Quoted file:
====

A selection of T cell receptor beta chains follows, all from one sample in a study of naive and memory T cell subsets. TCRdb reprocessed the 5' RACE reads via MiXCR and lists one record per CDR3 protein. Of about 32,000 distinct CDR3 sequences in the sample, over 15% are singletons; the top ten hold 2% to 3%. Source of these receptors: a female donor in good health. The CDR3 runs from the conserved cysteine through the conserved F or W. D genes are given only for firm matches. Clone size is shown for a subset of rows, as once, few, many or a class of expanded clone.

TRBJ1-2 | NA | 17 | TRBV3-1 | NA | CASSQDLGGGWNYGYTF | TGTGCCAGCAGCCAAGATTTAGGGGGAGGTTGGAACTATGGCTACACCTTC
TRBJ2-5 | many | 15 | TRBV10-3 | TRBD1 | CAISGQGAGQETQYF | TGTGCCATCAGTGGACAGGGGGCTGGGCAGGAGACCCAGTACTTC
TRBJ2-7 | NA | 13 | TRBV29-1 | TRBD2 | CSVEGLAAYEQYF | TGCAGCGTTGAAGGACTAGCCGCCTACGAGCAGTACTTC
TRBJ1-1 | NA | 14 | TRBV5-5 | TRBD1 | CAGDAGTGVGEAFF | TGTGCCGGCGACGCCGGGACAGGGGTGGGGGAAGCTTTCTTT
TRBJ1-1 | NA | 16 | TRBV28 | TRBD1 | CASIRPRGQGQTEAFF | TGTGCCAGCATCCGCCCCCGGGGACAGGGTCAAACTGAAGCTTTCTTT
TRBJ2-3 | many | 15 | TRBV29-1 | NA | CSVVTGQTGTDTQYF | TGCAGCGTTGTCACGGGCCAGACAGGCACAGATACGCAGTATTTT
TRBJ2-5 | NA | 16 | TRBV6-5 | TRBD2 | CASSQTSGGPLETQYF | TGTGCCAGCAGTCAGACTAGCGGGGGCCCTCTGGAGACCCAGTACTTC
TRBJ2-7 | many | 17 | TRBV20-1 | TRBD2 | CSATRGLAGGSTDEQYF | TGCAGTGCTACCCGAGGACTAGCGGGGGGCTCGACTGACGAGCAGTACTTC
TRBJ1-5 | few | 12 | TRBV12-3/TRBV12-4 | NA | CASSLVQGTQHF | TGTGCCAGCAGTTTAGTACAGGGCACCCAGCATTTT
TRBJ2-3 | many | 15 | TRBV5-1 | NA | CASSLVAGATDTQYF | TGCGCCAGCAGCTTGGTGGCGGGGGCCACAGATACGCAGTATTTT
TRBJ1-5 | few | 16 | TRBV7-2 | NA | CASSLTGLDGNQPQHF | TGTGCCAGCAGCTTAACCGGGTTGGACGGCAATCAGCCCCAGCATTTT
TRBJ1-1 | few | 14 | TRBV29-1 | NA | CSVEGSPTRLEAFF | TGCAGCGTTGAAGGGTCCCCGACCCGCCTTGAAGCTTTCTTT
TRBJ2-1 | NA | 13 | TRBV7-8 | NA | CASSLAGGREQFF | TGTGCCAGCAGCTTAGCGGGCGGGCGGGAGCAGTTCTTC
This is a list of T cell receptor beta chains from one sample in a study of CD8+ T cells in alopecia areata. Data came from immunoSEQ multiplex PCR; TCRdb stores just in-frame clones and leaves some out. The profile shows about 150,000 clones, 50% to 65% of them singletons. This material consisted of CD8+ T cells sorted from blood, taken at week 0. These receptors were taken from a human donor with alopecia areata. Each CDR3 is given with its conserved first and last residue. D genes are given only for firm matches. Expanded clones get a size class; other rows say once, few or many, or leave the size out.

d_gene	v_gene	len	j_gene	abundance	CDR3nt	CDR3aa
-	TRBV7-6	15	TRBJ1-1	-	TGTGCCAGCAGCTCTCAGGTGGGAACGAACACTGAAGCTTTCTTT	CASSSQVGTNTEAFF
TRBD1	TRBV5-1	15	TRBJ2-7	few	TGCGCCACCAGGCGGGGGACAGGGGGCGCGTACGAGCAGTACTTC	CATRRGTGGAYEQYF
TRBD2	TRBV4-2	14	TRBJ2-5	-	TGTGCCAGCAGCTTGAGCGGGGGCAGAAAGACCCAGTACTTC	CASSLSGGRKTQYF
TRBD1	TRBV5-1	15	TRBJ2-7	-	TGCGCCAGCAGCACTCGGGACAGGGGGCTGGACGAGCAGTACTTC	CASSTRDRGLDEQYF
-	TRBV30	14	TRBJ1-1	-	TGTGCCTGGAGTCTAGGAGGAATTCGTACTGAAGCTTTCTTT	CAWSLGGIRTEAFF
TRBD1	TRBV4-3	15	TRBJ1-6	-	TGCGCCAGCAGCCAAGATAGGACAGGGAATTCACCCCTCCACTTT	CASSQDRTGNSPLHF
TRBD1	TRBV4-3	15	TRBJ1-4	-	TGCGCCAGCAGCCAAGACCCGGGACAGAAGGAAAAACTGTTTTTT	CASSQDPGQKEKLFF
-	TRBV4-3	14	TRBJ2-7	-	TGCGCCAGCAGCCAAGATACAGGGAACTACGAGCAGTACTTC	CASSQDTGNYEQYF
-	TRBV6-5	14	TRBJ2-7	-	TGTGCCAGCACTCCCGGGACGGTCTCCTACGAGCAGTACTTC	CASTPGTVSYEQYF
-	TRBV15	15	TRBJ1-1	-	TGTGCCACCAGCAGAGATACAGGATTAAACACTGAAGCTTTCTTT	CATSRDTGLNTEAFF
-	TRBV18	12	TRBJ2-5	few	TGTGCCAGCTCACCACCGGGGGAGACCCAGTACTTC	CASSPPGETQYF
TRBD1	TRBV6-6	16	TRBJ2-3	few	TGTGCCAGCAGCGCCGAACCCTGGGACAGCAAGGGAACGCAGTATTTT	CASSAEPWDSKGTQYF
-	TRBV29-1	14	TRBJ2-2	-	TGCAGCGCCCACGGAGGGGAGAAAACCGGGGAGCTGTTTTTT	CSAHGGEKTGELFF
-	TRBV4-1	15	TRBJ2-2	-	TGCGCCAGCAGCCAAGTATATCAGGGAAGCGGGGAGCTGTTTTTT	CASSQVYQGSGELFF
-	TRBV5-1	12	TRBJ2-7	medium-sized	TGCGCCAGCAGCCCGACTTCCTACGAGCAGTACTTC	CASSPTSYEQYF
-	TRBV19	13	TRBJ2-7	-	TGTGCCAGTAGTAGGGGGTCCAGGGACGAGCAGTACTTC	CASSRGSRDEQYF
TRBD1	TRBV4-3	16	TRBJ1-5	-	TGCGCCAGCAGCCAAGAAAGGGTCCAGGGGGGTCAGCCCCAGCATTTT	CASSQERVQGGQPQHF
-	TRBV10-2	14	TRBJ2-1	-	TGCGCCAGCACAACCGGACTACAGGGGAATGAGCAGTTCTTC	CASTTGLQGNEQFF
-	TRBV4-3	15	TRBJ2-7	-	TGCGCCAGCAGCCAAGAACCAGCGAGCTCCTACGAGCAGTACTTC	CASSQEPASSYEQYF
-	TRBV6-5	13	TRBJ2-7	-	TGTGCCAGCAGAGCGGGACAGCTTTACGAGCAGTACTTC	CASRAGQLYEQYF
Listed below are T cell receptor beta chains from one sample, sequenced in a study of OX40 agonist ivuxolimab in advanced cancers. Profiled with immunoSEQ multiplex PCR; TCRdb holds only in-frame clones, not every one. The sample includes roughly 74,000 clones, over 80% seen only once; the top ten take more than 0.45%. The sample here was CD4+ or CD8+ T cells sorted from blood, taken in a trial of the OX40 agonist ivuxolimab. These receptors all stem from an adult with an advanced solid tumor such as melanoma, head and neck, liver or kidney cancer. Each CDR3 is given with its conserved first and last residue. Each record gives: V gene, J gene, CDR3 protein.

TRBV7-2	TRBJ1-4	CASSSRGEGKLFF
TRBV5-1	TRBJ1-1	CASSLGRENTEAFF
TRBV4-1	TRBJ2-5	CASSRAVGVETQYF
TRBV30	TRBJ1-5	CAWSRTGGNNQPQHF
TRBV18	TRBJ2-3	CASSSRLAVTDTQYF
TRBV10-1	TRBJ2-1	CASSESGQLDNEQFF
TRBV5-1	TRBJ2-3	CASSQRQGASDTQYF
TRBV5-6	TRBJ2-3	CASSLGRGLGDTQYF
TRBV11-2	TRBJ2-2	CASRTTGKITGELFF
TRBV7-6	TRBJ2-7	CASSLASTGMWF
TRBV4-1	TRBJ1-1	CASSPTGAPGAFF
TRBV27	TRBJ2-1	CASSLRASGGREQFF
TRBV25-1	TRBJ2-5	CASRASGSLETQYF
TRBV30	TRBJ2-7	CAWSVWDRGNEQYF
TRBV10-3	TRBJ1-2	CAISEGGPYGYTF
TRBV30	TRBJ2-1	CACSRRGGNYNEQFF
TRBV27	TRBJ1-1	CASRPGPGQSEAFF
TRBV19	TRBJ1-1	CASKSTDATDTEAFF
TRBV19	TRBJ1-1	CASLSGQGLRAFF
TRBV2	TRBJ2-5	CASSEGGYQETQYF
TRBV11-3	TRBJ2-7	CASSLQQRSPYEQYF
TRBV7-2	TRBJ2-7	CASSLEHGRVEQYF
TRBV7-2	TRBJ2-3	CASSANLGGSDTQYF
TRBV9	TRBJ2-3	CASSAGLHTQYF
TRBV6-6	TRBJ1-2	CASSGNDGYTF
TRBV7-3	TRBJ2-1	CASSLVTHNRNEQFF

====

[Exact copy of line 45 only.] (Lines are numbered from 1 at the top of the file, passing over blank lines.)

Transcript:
TRBV5-6	TRBJ2-3	CASSLGRGLGDTQYF